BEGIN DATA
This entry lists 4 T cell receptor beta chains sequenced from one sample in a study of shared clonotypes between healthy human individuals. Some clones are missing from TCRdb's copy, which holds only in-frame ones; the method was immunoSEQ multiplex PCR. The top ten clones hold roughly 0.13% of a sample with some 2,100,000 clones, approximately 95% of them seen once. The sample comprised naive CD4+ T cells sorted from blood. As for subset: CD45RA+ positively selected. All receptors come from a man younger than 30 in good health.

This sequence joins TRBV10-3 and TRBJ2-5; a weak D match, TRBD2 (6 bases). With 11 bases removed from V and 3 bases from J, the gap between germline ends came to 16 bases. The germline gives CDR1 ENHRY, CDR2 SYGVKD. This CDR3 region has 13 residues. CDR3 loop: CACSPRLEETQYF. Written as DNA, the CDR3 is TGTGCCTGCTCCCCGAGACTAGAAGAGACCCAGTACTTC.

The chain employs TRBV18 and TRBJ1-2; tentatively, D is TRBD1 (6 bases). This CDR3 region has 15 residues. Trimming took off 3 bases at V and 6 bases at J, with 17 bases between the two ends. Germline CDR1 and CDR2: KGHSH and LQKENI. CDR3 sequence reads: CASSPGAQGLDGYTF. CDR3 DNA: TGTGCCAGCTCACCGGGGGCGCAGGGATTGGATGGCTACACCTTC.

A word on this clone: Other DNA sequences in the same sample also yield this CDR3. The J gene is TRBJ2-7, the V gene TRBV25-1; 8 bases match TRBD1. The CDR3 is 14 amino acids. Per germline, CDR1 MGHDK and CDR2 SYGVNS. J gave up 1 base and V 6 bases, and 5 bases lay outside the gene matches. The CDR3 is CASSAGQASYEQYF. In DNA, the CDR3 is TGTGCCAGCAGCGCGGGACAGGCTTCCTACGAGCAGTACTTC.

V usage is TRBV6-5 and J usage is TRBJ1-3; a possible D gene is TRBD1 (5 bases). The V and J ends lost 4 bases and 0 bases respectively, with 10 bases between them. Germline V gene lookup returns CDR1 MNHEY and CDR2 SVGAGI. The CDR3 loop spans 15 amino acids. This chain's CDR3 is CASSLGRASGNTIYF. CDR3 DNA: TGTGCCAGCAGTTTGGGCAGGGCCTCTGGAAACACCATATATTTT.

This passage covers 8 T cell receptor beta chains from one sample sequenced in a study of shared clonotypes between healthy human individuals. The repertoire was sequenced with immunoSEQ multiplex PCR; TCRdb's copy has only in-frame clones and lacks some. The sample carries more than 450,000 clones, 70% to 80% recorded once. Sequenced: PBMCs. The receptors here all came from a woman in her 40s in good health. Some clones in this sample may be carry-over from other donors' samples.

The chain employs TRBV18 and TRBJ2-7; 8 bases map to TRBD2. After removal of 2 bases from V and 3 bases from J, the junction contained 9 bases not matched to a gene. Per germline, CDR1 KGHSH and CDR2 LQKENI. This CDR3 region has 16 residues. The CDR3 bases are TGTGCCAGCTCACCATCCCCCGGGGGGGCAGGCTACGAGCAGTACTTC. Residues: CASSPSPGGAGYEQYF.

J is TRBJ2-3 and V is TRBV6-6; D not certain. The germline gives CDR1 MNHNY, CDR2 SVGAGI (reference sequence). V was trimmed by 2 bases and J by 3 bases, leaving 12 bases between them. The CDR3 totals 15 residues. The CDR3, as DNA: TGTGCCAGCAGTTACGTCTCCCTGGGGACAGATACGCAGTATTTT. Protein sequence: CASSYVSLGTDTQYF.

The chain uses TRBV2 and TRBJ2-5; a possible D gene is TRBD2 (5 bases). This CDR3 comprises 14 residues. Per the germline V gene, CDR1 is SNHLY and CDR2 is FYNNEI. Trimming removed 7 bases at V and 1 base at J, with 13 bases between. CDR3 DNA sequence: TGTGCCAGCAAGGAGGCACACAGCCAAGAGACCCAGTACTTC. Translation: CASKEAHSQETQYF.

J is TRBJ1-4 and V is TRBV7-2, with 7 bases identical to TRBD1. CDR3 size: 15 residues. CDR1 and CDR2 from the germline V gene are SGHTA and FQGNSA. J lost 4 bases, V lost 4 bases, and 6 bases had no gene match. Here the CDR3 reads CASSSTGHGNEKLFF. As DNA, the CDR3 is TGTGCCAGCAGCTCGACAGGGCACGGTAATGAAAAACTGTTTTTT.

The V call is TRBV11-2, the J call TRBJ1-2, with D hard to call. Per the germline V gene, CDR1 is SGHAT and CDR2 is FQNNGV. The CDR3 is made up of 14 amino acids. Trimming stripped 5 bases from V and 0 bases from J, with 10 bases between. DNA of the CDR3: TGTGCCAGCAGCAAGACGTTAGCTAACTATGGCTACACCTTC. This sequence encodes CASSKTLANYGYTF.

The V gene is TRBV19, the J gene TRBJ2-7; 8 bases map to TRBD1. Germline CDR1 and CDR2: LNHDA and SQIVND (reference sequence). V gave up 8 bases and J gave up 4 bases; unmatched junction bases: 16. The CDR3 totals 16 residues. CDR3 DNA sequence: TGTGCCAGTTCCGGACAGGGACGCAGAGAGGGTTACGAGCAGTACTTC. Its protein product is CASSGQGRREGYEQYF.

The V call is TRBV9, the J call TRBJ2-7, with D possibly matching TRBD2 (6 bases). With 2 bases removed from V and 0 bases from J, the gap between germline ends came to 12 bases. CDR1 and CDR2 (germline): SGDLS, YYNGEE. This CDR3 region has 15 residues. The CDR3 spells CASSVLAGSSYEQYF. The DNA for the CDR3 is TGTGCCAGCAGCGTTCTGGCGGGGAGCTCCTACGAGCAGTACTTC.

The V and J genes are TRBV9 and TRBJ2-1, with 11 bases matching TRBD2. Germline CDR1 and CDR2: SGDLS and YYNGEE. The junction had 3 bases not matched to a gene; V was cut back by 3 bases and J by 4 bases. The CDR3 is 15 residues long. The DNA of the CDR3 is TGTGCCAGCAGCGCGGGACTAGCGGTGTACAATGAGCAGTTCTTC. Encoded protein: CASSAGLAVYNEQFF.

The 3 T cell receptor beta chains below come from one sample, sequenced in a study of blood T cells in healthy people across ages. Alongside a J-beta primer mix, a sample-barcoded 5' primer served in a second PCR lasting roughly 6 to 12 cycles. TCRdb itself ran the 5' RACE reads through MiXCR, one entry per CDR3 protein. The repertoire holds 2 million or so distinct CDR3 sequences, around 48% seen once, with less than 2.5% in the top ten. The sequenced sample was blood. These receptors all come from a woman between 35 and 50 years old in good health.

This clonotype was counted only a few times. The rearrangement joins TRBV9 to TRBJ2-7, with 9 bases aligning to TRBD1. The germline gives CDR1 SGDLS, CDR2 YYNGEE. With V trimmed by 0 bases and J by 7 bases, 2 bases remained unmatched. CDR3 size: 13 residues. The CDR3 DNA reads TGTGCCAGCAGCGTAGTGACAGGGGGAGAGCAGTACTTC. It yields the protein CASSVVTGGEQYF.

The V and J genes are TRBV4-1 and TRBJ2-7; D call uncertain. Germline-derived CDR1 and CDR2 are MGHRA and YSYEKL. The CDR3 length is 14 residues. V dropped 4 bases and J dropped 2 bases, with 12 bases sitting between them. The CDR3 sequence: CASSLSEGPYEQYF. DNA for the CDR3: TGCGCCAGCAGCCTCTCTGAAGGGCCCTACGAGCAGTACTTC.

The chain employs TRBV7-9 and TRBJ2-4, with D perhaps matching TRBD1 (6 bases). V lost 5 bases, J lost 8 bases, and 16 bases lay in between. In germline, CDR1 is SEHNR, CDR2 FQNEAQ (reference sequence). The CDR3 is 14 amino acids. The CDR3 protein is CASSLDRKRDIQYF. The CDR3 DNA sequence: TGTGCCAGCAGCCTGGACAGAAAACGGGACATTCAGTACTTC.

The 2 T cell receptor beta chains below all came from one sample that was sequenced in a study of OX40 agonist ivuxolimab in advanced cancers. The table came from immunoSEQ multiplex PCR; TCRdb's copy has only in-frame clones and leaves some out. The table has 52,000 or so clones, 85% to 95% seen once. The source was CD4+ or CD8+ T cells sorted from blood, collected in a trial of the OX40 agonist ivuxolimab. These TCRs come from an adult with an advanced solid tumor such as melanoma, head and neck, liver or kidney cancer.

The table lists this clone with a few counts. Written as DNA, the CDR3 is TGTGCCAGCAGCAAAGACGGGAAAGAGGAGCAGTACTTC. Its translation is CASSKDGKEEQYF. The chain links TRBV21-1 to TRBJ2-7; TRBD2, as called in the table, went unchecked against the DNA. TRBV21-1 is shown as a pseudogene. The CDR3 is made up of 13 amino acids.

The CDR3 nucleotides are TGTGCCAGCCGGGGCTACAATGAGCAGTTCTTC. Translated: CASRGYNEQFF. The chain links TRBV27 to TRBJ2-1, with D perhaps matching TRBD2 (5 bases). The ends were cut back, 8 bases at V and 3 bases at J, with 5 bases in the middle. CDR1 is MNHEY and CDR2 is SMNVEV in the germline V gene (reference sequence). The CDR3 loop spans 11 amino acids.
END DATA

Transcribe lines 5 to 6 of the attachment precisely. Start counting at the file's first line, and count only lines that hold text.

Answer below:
V usage is TRBV6-5 and J usage is TRBJ1-3; a possible D gene is TRBD1 (5 bases). The V and J ends lost 4 bases and 0 bases respectively, with 10 bases between them. Germline V gene lookup returns CDR1 MNHEY and CDR2 SVGAGI. The CDR3 loop spans 15 amino acids. This chain's CDR3 is CASSLGRASGNTIYF. CDR3 DNA: TGTGCCAGCAGTTTGGGCAGGGCCTCTGGAAACACCATATATTTT.

This passage covers 8 T cell receptor beta chains from one sample sequenced in a study of shared clonotypes between healthy human individuals. The repertoire was sequenced with immunoSEQ multiplex PCR; TCRdb's copy has only in-frame clones and lacks some. The sample carries more than 450,000 clones, 70% to 80% recorded once. Sequenced: PBMCs. The receptors here all came from a woman in her 40s in good health. Some clones in this sample may be carry-over from other donors' samples.